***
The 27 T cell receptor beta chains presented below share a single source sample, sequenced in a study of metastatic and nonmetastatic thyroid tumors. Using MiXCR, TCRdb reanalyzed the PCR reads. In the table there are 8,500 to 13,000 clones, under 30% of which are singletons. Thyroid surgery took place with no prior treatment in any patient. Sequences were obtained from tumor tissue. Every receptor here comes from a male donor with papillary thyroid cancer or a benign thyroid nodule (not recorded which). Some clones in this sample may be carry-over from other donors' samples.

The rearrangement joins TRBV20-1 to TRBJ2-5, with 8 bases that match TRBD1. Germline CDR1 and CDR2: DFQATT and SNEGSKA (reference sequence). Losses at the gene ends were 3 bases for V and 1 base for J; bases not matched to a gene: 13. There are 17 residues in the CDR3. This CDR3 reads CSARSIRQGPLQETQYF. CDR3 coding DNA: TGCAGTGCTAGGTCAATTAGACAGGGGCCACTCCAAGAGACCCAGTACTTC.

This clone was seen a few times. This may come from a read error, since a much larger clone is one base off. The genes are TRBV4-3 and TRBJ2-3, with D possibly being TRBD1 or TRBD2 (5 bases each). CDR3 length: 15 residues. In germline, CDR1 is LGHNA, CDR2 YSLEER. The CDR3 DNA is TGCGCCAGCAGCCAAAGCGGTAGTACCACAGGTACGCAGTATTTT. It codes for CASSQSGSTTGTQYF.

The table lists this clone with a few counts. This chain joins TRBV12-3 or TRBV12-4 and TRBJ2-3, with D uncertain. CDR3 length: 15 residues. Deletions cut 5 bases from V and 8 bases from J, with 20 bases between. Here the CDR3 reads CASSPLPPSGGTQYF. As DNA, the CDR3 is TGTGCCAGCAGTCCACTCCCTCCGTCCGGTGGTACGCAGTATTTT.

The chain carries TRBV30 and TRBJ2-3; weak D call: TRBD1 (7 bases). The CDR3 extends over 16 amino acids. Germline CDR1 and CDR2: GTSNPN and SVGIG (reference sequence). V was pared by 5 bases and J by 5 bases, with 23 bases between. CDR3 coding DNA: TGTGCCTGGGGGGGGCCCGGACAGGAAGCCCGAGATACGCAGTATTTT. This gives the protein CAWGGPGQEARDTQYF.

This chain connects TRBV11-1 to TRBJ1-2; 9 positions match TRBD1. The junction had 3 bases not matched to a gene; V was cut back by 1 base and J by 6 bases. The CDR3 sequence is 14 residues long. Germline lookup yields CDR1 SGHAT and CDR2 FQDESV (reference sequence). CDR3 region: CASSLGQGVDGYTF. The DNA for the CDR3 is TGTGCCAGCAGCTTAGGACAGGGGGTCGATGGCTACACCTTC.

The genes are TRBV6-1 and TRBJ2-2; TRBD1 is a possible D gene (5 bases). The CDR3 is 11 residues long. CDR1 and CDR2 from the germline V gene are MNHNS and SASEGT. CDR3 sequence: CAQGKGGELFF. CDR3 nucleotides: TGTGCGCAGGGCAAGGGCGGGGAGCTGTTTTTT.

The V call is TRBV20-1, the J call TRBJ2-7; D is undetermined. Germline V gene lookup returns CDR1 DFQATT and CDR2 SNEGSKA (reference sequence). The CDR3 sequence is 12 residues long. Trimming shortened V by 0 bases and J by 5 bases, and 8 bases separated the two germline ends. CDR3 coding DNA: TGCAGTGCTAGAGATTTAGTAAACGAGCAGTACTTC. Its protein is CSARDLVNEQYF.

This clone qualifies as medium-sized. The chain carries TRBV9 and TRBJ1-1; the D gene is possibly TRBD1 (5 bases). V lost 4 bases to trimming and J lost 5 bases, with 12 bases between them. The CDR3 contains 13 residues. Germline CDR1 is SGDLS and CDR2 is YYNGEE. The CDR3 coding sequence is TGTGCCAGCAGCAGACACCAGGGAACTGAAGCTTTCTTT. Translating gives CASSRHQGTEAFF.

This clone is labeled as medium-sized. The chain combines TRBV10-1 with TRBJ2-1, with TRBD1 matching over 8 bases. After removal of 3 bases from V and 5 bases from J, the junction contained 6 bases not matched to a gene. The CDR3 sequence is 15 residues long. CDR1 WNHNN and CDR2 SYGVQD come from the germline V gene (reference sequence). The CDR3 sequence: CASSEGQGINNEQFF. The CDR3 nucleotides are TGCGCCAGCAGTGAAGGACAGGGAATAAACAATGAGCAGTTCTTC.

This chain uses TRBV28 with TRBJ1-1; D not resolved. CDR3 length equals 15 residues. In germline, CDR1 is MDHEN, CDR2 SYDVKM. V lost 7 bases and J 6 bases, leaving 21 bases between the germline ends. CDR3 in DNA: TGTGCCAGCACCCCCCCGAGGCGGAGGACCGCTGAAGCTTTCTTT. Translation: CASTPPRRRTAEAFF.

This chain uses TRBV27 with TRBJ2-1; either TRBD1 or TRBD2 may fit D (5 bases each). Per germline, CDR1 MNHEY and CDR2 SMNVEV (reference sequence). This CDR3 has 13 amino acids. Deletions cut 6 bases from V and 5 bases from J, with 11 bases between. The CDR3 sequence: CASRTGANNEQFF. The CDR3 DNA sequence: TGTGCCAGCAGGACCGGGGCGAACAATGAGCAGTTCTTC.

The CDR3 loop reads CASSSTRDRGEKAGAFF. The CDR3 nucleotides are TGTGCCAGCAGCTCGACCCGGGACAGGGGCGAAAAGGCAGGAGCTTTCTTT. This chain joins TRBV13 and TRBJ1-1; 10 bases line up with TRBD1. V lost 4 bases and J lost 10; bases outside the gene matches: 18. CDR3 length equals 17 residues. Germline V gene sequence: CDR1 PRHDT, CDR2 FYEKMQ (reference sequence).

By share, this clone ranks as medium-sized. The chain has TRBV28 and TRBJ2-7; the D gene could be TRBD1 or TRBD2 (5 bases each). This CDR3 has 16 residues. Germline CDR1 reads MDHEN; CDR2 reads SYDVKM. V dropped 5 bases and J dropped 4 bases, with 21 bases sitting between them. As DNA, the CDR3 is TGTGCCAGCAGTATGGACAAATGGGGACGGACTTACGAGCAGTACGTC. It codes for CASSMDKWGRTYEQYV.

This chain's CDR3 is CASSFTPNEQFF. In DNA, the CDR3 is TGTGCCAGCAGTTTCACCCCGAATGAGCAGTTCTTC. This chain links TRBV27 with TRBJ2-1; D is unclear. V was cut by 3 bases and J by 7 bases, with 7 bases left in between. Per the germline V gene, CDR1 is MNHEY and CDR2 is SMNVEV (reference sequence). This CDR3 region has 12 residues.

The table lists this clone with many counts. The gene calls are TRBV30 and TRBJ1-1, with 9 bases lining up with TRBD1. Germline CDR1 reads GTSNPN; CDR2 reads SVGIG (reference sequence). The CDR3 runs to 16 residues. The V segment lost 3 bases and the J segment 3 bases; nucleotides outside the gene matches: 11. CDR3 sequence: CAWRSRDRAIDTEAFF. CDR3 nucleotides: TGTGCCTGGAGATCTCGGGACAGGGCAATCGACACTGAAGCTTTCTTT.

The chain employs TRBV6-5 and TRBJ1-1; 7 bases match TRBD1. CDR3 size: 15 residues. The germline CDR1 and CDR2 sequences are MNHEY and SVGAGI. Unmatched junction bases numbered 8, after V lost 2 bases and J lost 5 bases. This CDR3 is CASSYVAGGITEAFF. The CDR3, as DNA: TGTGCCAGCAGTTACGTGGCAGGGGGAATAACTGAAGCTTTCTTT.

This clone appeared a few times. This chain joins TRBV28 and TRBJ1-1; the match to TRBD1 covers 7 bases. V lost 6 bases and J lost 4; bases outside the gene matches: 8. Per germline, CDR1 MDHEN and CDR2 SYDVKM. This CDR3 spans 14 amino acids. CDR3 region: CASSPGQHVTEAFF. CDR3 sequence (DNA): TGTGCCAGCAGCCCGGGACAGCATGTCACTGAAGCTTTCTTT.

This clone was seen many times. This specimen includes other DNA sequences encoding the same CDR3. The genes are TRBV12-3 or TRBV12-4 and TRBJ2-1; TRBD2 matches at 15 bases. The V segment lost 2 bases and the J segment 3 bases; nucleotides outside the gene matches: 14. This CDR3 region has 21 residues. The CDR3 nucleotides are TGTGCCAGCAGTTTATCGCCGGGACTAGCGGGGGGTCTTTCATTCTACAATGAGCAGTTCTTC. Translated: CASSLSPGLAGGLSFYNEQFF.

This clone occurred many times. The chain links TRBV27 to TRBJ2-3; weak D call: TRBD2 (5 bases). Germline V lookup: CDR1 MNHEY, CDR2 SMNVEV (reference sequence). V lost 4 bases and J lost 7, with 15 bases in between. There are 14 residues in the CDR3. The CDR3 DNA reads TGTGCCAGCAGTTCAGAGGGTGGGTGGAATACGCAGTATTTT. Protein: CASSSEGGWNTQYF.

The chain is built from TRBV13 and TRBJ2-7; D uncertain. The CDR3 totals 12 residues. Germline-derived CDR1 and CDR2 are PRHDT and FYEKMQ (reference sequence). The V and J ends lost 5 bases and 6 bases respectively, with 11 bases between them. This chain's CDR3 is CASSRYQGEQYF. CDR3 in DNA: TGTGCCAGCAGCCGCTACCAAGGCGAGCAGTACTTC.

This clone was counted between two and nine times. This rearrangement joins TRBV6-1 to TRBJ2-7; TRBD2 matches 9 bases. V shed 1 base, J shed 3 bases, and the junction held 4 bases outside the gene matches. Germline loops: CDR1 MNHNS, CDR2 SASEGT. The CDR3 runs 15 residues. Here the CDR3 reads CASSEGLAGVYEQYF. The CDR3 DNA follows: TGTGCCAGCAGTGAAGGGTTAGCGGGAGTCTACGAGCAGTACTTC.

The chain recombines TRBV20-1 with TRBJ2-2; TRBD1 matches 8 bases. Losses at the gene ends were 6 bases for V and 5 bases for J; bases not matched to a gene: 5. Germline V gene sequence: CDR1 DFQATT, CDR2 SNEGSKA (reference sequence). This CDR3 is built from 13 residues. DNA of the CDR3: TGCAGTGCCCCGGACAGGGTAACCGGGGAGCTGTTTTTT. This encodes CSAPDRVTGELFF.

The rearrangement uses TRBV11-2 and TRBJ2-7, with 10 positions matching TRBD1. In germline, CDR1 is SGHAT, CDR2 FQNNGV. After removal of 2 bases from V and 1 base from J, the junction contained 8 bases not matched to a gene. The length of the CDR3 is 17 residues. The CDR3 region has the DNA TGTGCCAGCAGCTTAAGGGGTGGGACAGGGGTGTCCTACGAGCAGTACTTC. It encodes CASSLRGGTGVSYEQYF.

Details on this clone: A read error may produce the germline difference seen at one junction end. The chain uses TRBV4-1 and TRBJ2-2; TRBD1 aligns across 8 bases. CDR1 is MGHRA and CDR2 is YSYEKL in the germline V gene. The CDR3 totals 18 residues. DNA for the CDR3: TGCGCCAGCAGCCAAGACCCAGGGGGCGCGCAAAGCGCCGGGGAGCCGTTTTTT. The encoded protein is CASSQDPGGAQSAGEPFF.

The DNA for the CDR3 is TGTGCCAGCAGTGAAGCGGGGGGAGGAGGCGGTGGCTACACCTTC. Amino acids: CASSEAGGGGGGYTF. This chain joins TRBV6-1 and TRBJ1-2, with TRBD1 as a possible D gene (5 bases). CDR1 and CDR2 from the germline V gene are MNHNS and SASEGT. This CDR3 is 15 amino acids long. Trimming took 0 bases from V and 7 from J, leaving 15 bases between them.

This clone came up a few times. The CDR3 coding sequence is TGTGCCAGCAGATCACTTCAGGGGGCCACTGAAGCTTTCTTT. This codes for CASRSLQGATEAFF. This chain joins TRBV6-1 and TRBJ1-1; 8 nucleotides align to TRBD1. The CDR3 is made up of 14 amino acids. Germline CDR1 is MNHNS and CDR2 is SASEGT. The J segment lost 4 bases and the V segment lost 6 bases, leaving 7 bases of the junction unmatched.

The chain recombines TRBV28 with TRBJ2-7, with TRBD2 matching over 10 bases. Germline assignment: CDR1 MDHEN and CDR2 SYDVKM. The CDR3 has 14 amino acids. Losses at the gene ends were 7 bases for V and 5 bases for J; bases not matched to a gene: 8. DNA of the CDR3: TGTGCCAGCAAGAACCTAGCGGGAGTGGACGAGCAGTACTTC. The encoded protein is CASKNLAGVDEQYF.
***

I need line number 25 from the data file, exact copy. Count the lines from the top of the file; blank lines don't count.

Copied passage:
Details on this clone: A read error may produce the germline difference seen at one junction end. The chain uses TRBV4-1 and TRBJ2-2; TRBD1 aligns across 8 bases. CDR1 is MGHRA and CDR2 is YSYEKL in the germline V gene. The CDR3 totals 18 residues. DNA for the CDR3: TGCGCCAGCAGCCAAGACCCAGGGGGCGCGCAAAGCGCCGGGGAGCCGTTTTTT. The encoded protein is CASSQDPGGAQSAGEPFF.